Happy Constitution Day! |17 June 2021
Although all citizens should abide by the Constitution of the country, many unfortunately do not even know what this ‘Black book’ contains. To make it more accessible, a National Steering Committee worked on a simplified version of the Constitution which was launched on February 21, 2014, to coincide with the United Nations-recognised International Mother Language Day. Work to translate the Constitution into Creole was initiated by the director of the International Creole Institute in Seychelles at the time, Marie-Therese Choppy, followed by Leon Radegonde, Penda Choppy and Flora Ben David. The Creole translation of the document was realised in partnership with the Attorney General’s Office and the International Creole Institute and was officially published in 2018.
Due to the restrictions in place in relation to the current pandemic, we could not go on the streets to talk to our readers, but we still got the chance to talk to some students and teachers to know how important is the Constitution Day for them!
Kimberlee Pillay, S4, 15 years: “Constitution Day for me is a day where we sit down and ponder on our Constitution. We also have to think how to put into practice all the laws in our Constitution and live in harmony with others. I do not know the Constitution by heart but I do know some of the basic rights. As a young person, we need the Constitution to grow with and guide us in our lives. My wish is that everyone think and reflect on our Constitution and how the process started.”
Anjalie Cedras, S5, 16 years: “Constitution Day is the day where people show respect to the legal document which helps in the smooth running of the country. I still have to learn more about our Constitution but I am happy at my age I am aware of such a document and some of its laws. It is very important for the country to have a Constitution or else we would live in a disorderly society. Our country would suffer. I wish on that day that we all respect our Constitution and read it also to help us move forward.”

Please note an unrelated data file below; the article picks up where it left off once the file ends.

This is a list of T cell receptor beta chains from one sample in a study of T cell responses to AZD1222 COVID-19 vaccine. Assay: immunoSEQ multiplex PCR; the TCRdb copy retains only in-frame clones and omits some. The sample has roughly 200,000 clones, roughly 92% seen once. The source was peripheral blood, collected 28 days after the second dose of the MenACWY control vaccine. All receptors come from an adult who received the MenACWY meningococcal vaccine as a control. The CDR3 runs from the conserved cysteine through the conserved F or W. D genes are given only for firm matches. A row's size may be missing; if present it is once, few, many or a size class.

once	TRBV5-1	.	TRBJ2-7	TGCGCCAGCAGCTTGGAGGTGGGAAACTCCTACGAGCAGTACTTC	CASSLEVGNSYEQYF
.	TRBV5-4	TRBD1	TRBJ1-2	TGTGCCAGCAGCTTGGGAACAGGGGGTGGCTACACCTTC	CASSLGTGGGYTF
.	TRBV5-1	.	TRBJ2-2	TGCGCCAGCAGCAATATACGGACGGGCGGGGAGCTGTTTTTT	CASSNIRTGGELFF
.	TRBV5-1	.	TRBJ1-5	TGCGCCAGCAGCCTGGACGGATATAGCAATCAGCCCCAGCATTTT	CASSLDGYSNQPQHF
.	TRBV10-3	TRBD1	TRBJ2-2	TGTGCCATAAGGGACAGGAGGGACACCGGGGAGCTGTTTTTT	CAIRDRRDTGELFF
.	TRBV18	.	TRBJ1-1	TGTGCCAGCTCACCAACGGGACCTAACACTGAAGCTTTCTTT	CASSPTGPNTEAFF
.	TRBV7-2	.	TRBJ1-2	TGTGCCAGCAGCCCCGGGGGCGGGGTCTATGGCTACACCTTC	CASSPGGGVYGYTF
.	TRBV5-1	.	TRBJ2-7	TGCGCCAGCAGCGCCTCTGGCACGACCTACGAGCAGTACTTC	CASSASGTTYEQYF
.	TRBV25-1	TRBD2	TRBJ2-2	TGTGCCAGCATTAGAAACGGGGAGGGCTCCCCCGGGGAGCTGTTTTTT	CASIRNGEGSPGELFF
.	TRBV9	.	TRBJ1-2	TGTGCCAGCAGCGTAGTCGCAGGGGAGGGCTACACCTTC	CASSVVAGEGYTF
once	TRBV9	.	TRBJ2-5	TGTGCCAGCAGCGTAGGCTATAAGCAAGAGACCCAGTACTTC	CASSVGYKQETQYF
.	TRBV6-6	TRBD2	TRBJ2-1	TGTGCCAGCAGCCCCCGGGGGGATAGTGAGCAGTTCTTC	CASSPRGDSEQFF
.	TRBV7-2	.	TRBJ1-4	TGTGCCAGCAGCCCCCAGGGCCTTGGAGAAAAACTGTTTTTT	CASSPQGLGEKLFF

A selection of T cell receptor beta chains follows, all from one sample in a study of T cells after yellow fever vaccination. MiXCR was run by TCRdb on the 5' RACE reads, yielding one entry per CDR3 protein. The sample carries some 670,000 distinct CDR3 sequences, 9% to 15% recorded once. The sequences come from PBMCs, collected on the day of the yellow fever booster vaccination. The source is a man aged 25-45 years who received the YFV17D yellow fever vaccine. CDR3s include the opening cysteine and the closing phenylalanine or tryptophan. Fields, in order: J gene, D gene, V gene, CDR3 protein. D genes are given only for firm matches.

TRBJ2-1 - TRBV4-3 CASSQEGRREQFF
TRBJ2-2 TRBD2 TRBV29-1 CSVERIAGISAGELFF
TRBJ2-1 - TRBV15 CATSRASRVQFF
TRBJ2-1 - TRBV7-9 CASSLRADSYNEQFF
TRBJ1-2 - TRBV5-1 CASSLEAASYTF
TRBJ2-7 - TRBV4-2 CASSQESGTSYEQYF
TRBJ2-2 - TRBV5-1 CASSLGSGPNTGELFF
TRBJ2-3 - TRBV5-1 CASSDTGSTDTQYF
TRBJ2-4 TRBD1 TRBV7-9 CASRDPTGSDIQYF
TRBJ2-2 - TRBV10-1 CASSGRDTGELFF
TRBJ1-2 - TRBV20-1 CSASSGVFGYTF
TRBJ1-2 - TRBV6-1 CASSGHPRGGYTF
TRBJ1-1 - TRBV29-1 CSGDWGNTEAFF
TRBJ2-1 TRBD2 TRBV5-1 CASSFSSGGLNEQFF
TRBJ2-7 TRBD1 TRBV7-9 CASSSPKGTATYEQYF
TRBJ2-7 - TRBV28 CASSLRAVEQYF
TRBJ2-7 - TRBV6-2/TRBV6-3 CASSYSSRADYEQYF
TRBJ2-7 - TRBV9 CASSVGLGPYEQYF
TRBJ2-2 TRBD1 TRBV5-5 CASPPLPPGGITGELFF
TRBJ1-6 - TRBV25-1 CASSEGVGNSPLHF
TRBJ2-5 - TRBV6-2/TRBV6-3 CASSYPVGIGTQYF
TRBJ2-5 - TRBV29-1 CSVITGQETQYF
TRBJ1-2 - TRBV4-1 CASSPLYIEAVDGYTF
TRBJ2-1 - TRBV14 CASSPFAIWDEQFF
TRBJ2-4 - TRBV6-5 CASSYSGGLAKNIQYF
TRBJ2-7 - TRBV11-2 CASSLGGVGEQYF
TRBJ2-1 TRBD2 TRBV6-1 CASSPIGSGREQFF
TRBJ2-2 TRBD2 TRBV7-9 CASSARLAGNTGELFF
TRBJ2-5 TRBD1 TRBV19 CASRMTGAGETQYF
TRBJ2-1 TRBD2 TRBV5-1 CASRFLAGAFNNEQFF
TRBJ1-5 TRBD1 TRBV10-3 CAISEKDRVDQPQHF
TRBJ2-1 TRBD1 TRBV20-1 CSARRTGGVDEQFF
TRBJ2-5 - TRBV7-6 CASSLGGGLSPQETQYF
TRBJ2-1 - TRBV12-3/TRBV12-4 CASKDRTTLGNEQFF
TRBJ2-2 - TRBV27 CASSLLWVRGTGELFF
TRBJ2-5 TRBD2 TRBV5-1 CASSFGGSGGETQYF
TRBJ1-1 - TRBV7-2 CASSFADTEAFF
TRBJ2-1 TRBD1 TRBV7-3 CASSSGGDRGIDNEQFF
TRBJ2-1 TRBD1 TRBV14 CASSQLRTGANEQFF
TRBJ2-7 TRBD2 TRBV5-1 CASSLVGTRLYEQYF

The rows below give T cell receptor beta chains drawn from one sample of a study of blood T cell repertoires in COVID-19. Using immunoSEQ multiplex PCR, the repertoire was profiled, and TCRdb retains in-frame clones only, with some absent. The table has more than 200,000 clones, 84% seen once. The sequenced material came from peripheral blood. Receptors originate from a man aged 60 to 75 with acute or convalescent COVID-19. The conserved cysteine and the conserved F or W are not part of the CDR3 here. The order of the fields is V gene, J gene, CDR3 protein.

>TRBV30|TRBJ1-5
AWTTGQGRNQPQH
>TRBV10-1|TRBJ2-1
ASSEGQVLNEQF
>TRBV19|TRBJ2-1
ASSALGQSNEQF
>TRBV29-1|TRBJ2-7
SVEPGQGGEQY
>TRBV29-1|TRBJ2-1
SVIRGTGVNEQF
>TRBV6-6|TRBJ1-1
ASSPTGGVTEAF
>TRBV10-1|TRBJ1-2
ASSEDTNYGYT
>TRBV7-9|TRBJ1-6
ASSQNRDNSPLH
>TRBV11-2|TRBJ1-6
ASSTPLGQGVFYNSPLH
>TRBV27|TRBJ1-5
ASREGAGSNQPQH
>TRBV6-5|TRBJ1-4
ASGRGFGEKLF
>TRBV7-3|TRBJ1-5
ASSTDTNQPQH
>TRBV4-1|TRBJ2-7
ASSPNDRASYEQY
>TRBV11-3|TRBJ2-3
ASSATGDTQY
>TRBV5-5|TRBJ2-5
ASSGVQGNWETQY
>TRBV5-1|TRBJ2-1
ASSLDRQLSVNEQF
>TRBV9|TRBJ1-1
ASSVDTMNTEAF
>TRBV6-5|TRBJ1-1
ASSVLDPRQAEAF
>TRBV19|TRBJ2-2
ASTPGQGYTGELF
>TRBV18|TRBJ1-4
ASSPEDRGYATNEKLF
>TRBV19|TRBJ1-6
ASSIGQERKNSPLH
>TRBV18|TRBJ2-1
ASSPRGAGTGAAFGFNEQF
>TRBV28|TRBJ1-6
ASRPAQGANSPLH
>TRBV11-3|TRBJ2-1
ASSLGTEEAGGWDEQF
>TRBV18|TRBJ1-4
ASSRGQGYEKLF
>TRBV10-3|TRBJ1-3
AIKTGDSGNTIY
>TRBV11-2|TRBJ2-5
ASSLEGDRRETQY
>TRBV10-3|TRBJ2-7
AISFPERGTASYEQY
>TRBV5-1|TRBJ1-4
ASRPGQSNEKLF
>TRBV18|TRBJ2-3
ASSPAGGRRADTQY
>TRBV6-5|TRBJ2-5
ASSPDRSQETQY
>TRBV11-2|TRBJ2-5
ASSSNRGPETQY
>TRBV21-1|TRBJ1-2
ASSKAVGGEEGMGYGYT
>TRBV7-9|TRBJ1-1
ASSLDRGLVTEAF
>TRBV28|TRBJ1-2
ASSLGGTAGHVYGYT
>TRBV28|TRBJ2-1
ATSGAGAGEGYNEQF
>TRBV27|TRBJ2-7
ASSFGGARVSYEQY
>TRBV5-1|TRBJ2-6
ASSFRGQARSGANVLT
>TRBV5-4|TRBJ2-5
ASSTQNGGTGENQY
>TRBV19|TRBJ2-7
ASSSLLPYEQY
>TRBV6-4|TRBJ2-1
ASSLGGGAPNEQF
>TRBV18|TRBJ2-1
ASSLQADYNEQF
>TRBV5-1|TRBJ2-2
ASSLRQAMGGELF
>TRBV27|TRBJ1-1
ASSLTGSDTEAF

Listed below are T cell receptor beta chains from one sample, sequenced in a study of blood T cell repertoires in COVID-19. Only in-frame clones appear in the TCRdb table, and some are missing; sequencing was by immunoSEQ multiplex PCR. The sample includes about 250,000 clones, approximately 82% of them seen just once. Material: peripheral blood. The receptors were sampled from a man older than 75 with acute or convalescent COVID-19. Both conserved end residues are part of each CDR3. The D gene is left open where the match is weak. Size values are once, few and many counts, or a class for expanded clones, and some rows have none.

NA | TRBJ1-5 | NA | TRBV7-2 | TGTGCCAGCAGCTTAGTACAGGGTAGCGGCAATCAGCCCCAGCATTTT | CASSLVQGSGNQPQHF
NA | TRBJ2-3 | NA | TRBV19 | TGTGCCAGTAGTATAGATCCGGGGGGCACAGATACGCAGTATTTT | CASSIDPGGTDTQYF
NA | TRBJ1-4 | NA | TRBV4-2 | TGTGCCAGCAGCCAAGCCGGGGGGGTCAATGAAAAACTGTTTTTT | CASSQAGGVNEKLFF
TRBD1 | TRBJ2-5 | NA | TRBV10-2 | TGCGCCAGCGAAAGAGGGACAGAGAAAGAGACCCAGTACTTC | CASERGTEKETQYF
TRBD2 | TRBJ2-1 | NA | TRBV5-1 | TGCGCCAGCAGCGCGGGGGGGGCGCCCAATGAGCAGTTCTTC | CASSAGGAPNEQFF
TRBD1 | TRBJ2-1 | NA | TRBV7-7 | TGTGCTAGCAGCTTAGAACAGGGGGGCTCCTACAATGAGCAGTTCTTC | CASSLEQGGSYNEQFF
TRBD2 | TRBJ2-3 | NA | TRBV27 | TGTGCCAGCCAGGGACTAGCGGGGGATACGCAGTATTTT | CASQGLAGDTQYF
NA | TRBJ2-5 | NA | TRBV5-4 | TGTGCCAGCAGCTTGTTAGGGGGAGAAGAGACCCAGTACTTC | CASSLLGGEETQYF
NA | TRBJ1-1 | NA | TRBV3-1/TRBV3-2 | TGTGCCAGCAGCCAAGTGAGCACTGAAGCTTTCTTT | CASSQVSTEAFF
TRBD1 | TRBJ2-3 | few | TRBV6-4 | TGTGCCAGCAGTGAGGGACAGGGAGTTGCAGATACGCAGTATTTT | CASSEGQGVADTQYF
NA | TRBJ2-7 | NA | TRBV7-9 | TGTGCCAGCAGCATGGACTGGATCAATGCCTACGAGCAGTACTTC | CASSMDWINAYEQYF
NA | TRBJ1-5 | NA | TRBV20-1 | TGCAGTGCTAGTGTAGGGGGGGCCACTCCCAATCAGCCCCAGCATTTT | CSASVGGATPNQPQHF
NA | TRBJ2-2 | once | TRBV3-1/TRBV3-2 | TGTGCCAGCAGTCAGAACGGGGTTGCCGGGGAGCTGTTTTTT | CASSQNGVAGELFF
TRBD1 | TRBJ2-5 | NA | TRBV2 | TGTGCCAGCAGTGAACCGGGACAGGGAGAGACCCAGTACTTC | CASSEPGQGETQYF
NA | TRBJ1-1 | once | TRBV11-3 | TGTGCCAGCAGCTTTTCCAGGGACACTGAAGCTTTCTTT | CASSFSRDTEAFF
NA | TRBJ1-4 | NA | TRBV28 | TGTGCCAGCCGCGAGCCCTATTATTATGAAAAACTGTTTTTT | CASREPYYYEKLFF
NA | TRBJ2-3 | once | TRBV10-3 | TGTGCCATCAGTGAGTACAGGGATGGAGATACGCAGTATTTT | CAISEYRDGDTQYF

Liah Pillay, S5, 16 years: “Constitution Day is a day we come together and respect all the laws that have been put up to run the country and we thank all the people that worked on it. I do know the Constitution a little bit as I did some programmes on it and my dad also works in the National Assembly. Without a Constitution, the country will just go wild and there would be no peace. I wish all Seychellois to abide by the rules and follow the instructions because that’s best for us.”
Marie-Chantale Nicole, deputy head teacher: “Constitution is the legal document that is used for the country including all the laws for the citizens of that country. If people know about the Constitution? Honestly yes and no. Nowadays people are becoming more aware but still there are some people in the community who do not want to learn about the Constitution. I think we need more activities to sensitise the people even the students. I wish all Seychellois do reflect on the Constitution and do more research on their rights.”
Ronald Scholastique, teacher: “Constitution for me is a document that protects the rights of individuals and gives that human opportunities like everybody. Constitution guarantees impartiality. Not everyone in Seychelles is interested to know about our Constitution and I think we lack more education from both TV and written press. My wish is that more awareness is created around this subject and talk about the subjects that need our attention.”
Marc Mathiot, teacher: “Constitution is our legal document that dictates the fundamental laws for each citizen. I think without the Constitution, a country cannot exist. As an individual we need such a document to know our legal rights. In Seychelles, many know their rights but many are also not aware of their rights as may be they do not have access to the document. I wish the media help in educating our people and we all keep working towards the progress of our country.”
Compiled by Vidya Gappy